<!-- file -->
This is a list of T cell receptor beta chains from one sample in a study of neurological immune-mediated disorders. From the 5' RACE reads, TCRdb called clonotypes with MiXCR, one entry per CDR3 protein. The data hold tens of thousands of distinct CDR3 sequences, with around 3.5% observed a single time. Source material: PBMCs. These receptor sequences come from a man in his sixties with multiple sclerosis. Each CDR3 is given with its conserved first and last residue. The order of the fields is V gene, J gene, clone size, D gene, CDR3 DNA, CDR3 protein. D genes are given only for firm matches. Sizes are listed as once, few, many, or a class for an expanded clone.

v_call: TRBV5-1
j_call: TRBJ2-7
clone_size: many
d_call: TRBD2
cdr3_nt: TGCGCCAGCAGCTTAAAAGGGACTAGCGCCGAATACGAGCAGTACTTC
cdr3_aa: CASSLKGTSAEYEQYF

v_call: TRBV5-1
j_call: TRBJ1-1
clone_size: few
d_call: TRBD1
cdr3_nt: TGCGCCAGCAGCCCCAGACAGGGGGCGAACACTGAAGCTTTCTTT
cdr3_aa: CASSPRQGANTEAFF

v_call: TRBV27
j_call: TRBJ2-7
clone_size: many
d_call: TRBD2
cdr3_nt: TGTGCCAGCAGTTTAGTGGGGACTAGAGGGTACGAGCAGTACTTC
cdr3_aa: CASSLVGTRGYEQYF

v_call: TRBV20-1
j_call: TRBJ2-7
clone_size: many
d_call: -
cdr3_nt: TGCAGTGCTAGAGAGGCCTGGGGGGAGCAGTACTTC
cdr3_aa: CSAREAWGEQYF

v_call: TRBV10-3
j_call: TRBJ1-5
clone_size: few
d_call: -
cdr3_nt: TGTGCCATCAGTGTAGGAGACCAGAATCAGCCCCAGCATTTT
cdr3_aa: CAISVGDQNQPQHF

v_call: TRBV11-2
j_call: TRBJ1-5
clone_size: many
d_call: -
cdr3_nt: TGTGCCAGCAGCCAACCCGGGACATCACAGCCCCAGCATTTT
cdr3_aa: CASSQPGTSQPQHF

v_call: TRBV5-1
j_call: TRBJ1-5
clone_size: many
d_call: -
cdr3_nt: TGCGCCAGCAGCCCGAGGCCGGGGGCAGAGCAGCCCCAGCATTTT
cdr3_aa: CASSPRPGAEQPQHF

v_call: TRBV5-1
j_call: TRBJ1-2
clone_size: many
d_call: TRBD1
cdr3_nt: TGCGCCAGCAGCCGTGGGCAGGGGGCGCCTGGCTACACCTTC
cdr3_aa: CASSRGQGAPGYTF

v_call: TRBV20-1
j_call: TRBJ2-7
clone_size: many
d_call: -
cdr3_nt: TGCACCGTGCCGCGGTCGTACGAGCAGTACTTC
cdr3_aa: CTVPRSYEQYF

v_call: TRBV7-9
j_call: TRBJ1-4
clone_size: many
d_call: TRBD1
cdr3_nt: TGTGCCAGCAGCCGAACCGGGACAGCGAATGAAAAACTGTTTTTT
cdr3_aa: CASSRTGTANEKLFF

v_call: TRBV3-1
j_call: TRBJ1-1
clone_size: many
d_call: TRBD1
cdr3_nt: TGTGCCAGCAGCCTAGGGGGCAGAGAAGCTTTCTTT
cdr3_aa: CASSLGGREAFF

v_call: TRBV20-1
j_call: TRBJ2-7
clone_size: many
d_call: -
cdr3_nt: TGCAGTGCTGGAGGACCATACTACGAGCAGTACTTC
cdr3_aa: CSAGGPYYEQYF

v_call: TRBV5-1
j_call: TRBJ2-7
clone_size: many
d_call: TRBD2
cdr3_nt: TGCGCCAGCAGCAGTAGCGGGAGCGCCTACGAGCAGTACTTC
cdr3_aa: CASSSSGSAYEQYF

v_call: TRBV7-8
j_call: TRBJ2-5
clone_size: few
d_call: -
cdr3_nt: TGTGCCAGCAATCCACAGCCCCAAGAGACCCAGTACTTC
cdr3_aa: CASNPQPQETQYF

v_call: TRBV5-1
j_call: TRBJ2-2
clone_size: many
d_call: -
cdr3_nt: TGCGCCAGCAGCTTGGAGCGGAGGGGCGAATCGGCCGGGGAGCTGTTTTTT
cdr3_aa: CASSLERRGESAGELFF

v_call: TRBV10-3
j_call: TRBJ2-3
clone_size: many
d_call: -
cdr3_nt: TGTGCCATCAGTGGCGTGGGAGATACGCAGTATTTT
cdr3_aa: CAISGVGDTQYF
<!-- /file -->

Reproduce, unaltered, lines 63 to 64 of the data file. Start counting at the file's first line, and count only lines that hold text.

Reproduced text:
j_call: TRBJ1-1
clone_size: many